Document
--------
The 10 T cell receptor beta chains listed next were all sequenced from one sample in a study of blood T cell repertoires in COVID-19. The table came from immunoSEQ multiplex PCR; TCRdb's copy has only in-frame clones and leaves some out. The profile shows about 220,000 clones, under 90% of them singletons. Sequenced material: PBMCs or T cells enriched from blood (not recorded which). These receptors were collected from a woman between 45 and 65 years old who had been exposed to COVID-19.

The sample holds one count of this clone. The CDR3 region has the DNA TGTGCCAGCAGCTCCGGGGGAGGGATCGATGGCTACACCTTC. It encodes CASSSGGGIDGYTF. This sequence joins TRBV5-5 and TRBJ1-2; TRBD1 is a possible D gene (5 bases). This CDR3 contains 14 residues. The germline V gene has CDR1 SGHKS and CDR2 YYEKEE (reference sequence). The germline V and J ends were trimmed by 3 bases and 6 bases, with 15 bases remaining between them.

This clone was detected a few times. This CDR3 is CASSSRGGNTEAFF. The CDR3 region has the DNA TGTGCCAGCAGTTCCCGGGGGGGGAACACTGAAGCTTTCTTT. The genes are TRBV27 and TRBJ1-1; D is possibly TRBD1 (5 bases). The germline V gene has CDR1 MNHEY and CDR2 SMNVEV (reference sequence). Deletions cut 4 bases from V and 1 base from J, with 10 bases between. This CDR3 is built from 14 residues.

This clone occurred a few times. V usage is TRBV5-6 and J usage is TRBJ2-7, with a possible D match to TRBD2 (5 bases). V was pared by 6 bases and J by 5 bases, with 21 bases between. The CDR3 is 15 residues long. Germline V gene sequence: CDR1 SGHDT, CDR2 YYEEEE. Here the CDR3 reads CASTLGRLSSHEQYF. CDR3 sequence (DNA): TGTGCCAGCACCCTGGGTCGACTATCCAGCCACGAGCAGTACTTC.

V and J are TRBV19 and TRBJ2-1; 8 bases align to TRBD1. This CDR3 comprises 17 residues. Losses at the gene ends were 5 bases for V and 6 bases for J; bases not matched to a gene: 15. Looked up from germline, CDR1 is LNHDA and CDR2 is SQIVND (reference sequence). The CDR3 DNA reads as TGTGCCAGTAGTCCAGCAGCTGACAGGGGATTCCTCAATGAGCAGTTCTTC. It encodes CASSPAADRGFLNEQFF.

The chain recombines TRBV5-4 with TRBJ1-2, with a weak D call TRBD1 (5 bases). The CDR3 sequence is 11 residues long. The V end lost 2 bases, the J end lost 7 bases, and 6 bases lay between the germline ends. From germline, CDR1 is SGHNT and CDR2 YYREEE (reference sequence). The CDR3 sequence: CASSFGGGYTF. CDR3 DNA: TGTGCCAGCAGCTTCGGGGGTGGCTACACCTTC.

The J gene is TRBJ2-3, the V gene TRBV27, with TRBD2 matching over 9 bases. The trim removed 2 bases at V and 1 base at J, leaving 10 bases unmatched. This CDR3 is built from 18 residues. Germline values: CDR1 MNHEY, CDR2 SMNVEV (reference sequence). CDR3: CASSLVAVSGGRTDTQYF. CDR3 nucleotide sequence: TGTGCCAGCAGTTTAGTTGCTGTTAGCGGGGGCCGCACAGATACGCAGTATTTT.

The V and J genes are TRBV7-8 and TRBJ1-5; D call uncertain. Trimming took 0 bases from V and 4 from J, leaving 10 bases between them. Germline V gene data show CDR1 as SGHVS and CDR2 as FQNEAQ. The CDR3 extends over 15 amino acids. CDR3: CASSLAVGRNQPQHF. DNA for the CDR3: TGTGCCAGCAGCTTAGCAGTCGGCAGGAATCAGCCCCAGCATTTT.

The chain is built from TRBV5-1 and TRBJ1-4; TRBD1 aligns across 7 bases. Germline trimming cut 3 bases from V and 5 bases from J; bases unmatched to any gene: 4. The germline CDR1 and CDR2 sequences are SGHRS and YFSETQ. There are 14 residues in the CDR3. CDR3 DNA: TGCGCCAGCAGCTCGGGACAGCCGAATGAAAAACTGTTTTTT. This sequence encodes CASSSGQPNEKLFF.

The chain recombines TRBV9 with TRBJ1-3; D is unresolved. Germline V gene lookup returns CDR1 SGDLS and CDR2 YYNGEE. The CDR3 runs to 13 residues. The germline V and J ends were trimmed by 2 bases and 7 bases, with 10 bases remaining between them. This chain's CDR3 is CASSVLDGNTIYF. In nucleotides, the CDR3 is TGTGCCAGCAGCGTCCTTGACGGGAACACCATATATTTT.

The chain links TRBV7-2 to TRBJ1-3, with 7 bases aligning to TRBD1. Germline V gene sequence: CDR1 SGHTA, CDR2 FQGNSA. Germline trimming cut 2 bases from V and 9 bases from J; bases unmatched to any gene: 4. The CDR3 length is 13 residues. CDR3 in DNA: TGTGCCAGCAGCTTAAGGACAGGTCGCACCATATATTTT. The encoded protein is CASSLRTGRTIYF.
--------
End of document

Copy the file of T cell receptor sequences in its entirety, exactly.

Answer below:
The 10 T cell receptor beta chains listed next were all sequenced from one sample in a study of blood T cell repertoires in COVID-19. The table came from immunoSEQ multiplex PCR; TCRdb's copy has only in-frame clones and leaves some out. The profile shows about 220,000 clones, under 90% of them singletons. Sequenced material: PBMCs or T cells enriched from blood (not recorded which). These receptors were collected from a woman between 45 and 65 years old who had been exposed to COVID-19.

The sample holds one count of this clone. The CDR3 region has the DNA TGTGCCAGCAGCTCCGGGGGAGGGATCGATGGCTACACCTTC. It encodes CASSSGGGIDGYTF. This sequence joins TRBV5-5 and TRBJ1-2; TRBD1 is a possible D gene (5 bases). This CDR3 contains 14 residues. The germline V gene has CDR1 SGHKS and CDR2 YYEKEE (reference sequence). The germline V and J ends were trimmed by 3 bases and 6 bases, with 15 bases remaining between them.

This clone was detected a few times. This CDR3 is CASSSRGGNTEAFF. The CDR3 region has the DNA TGTGCCAGCAGTTCCCGGGGGGGGAACACTGAAGCTTTCTTT. The genes are TRBV27 and TRBJ1-1; D is possibly TRBD1 (5 bases). The germline V gene has CDR1 MNHEY and CDR2 SMNVEV (reference sequence). Deletions cut 4 bases from V and 1 base from J, with 10 bases between. This CDR3 is built from 14 residues.

This clone occurred a few times. V usage is TRBV5-6 and J usage is TRBJ2-7, with a possible D match to TRBD2 (5 bases). V was pared by 6 bases and J by 5 bases, with 21 bases between. The CDR3 is 15 residues long. Germline V gene sequence: CDR1 SGHDT, CDR2 YYEEEE. Here the CDR3 reads CASTLGRLSSHEQYF. CDR3 sequence (DNA): TGTGCCAGCACCCTGGGTCGACTATCCAGCCACGAGCAGTACTTC.

V and J are TRBV19 and TRBJ2-1; 8 bases align to TRBD1. This CDR3 comprises 17 residues. Losses at the gene ends were 5 bases for V and 6 bases for J; bases not matched to a gene: 15. Looked up from germline, CDR1 is LNHDA and CDR2 is SQIVND (reference sequence). The CDR3 DNA reads as TGTGCCAGTAGTCCAGCAGCTGACAGGGGATTCCTCAATGAGCAGTTCTTC. It encodes CASSPAADRGFLNEQFF.

The chain recombines TRBV5-4 with TRBJ1-2, with a weak D call TRBD1 (5 bases). The CDR3 sequence is 11 residues long. The V end lost 2 bases, the J end lost 7 bases, and 6 bases lay between the germline ends. From germline, CDR1 is SGHNT and CDR2 YYREEE (reference sequence). The CDR3 sequence: CASSFGGGYTF. CDR3 DNA: TGTGCCAGCAGCTTCGGGGGTGGCTACACCTTC.

The J gene is TRBJ2-3, the V gene TRBV27, with TRBD2 matching over 9 bases. The trim removed 2 bases at V and 1 base at J, leaving 10 bases unmatched. This CDR3 is built from 18 residues. Germline values: CDR1 MNHEY, CDR2 SMNVEV (reference sequence). CDR3: CASSLVAVSGGRTDTQYF. CDR3 nucleotide sequence: TGTGCCAGCAGTTTAGTTGCTGTTAGCGGGGGCCGCACAGATACGCAGTATTTT.

The V and J genes are TRBV7-8 and TRBJ1-5; D call uncertain. Trimming took 0 bases from V and 4 from J, leaving 10 bases between them. Germline V gene data show CDR1 as SGHVS and CDR2 as FQNEAQ. The CDR3 extends over 15 amino acids. CDR3: CASSLAVGRNQPQHF. DNA for the CDR3: TGTGCCAGCAGCTTAGCAGTCGGCAGGAATCAGCCCCAGCATTTT.

The chain is built from TRBV5-1 and TRBJ1-4; TRBD1 aligns across 7 bases. Germline trimming cut 3 bases from V and 5 bases from J; bases unmatched to any gene: 4. The germline CDR1 and CDR2 sequences are SGHRS and YFSETQ. There are 14 residues in the CDR3. CDR3 DNA: TGCGCCAGCAGCTCGGGACAGCCGAATGAAAAACTGTTTTTT. This sequence encodes CASSSGQPNEKLFF.

The chain recombines TRBV9 with TRBJ1-3; D is unresolved. Germline V gene lookup returns CDR1 SGDLS and CDR2 YYNGEE. The CDR3 runs to 13 residues. The germline V and J ends were trimmed by 2 bases and 7 bases, with 10 bases remaining between them. This chain's CDR3 is CASSVLDGNTIYF. In nucleotides, the CDR3 is TGTGCCAGCAGCGTCCTTGACGGGAACACCATATATTTT.

The chain links TRBV7-2 to TRBJ1-3, with 7 bases aligning to TRBD1. Germline V gene sequence: CDR1 SGHTA, CDR2 FQGNSA. Germline trimming cut 2 bases from V and 9 bases from J; bases unmatched to any gene: 4. The CDR3 length is 13 residues. CDR3 in DNA: TGTGCCAGCAGCTTAAGGACAGGTCGCACCATATATTTT. The encoded protein is CASSLRTGRTIYF.